Home » Industry » Zesa to Securitise Debts, Raise Capital

POWER utility Zesa Holdings is owed more than $300 million by domestic consumers, forcing the company to engage banks to securitise half of the debt in a bid to raise cash for capital projects.

ZESA group chief executive officer, Engineer Josh Chifamba, told the portfolio committee on Mines and Energy that negotiations with banks to securitise the debt are at an aanced stage.

He appealed to parliament to assist in the recovery of the money saying the debt is affecting the utility’s cash flows.

“The biggest challenge we have at the moment is the issue of debtors. Vanhu havasi kubhadhara.

This is a challenge not only to Zesa but for the energy sector. I would obviously implore yourselves to assist us in that regard that people be encouraged to pay their bills,” said Eng Chifamba.

Last year Zesa wrote off about $170 million debt made up of $80 million owed by farmers and the difference owed by domestic consumers. Farmers now owe the utility $70 million.

Eng Chifamba said about 429 000 pre-paid metres have been installed and this will help the utility realise more revenue. Zesa transfers 25 percent of payments by defaulters towards liquidating the debt. The power utility is “way below critical mass” faced by high rates of defaulters, old generation, transmission and distribution systems.

“A lot of power stations do not have standby capacity in them and we are literally standing on one leg, which is very dangerous. We are way below the critical mass that we would require to be able to say that we have a healthy transmission system,” said Eng Chifamba. He said by the end of this month Zesa will be able to draw down on the loan from China Eximbank for the expansion of Kariba South Power Station.

China Eximbank will fund 85 percent of the $700 million required for the expansion project. The expansion project will add 300MW to the national grid. Hwange Thermal Station units 7 and 8 are also being rehabilitated to add 600MW to the grid.

“We have been in the market for funds and by the end of this month we will be able to draw down the funds that the Government signed with China Eximbank. The contractor is on sight and we are very certain that this project is going to come to fruition,” he said.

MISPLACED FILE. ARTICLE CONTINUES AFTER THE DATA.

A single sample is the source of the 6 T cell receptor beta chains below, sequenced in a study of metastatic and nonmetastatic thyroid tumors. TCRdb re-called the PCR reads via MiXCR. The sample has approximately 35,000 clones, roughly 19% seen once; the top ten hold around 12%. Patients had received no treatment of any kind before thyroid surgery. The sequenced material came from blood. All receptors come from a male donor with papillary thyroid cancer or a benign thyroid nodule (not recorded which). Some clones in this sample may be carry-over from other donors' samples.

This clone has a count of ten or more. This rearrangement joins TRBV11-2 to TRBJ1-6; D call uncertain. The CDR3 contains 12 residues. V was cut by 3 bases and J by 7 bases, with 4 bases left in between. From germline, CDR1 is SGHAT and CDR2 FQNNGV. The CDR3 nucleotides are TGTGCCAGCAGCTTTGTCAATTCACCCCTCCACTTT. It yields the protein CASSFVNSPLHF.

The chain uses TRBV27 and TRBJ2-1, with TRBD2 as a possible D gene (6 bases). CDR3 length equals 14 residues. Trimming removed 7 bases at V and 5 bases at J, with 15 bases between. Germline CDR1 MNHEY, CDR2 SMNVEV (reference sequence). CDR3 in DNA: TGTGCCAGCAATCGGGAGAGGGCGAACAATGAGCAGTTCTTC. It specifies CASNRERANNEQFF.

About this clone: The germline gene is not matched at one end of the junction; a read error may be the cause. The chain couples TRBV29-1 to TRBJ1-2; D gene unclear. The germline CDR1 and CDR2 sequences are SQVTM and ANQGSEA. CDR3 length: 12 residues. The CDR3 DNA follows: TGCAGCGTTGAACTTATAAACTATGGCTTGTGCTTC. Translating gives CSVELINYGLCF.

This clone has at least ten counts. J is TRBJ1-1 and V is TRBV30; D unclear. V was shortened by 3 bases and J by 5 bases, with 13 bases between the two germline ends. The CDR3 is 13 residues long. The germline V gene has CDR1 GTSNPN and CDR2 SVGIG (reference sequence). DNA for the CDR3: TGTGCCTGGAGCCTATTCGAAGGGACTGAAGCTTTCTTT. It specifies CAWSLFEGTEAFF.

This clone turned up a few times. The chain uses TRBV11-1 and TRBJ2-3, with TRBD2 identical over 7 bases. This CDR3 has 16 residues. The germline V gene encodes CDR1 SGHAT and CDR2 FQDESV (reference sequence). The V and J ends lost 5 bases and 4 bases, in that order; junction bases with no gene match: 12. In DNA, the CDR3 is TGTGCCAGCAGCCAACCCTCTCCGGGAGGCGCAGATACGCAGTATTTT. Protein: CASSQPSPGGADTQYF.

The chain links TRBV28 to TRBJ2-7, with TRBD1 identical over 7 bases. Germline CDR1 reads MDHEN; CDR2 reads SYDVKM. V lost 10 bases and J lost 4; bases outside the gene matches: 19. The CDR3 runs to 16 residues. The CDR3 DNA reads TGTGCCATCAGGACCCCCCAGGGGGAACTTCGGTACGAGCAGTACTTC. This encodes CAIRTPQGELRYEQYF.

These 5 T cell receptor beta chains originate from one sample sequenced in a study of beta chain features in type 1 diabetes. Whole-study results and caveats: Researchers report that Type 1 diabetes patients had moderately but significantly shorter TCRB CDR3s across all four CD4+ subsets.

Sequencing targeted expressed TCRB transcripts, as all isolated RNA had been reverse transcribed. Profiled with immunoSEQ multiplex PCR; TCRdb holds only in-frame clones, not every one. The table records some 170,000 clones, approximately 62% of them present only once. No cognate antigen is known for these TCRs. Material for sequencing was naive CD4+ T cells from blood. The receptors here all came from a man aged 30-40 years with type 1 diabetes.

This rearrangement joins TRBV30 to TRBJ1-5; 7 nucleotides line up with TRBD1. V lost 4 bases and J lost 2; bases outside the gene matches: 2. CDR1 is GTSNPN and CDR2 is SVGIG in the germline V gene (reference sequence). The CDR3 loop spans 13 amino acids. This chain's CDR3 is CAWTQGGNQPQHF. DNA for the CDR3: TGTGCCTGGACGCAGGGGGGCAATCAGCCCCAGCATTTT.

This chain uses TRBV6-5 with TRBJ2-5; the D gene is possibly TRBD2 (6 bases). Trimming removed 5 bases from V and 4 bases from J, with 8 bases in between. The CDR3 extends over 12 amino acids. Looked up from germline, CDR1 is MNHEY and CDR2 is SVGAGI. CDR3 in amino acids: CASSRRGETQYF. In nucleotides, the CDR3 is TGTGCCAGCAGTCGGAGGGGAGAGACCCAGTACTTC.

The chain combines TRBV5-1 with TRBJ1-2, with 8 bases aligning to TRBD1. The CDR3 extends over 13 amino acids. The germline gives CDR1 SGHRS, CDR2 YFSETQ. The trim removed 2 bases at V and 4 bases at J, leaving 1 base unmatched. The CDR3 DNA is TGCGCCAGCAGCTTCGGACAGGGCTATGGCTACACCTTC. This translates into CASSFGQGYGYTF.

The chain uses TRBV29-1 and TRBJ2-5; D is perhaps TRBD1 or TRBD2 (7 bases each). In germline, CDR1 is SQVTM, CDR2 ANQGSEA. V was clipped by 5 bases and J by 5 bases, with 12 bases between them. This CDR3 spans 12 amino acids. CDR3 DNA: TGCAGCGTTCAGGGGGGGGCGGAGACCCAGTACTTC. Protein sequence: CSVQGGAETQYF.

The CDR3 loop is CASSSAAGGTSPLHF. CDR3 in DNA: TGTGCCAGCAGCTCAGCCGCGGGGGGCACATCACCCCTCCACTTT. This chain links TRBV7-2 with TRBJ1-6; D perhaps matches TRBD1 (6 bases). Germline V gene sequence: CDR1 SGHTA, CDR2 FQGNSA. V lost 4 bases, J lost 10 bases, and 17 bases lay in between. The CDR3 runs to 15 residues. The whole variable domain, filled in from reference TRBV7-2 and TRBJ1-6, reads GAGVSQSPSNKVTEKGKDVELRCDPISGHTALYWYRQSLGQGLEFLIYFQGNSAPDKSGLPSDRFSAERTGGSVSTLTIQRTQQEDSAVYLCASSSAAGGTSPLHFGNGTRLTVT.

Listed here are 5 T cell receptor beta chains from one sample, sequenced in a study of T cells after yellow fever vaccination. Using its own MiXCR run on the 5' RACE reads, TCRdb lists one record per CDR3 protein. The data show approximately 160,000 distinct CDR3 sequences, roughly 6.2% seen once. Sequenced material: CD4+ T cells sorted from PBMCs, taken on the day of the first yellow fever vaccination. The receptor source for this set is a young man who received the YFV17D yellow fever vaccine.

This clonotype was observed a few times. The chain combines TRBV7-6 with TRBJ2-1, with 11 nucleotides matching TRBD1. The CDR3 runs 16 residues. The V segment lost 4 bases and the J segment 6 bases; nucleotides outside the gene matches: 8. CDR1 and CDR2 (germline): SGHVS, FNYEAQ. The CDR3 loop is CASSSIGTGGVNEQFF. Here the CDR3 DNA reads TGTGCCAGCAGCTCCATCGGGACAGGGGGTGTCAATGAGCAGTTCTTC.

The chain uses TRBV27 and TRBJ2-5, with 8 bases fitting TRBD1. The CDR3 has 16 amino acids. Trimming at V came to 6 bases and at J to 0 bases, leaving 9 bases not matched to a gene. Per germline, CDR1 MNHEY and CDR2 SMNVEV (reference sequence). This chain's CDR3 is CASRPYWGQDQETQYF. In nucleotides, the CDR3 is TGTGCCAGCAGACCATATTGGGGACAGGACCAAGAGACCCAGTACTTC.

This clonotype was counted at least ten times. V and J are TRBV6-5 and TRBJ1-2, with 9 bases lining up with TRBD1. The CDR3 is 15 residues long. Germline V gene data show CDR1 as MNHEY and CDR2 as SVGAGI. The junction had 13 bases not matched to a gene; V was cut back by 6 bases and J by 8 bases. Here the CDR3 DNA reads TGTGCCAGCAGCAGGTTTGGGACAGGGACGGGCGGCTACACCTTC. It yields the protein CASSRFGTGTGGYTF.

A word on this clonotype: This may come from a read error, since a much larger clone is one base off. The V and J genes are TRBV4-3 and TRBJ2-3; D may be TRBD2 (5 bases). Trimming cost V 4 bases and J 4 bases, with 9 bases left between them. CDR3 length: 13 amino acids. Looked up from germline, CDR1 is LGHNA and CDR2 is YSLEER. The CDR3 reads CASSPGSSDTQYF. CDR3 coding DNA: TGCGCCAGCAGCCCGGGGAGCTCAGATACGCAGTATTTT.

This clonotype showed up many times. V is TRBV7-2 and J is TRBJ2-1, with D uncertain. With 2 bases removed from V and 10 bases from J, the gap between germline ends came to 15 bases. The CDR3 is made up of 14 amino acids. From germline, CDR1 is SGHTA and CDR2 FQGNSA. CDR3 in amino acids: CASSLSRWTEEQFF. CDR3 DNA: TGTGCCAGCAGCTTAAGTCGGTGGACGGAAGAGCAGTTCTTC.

Zimbabwe is faced with power shortages as it is currently able to generate an average of 1 300MW from a generation capacity of 2100MW.

Eng Chifamba said old equipment is reducing efficiency by causing constant breakdowns. He said currently the utility faces power shortfalls of between 600MW and 800MW.

“The situation is made worse by the fact that we do not have enough by way of operation assets on the generation side of our business to be able to meet demand,” said Eng Chifamba.

“We are getting at best 1300MW and this is mainly as a result of the fact that the plant is old.

“The youngest power station we have in the fleet is Hwange Power station which is 30 years old now.

“Some of the oldest power stations we have such as the old thermal power stations in Harare, Gweru, Munyati were commissioned in 1940s so that’s how old they are. In normal situations those power stations would have been decommissioned. We have not been investing in power stations for the last 30 years,” said Eng Chifamba.

He said the reason for failing to build power stations included that the projects were not bankable due to the low electricity tariffs. “In the last 10 years the projects have not been bankable because of the sanctions imposed on Zimbabwe.”

Zesa secured a $29 million facility from India, $40 million from Namibia and $69 million from the Government to rehabilitate power stations.

The Indian facility will go towards the construction of the pipeline which supplies water to Hwange.

Eng Chifamba said Batoka Gorge Power Station is expected to be commissioned in 2022. Currently, the company is carrying out feasibility and environmental impact assessment plans on the project.

Source : The Herald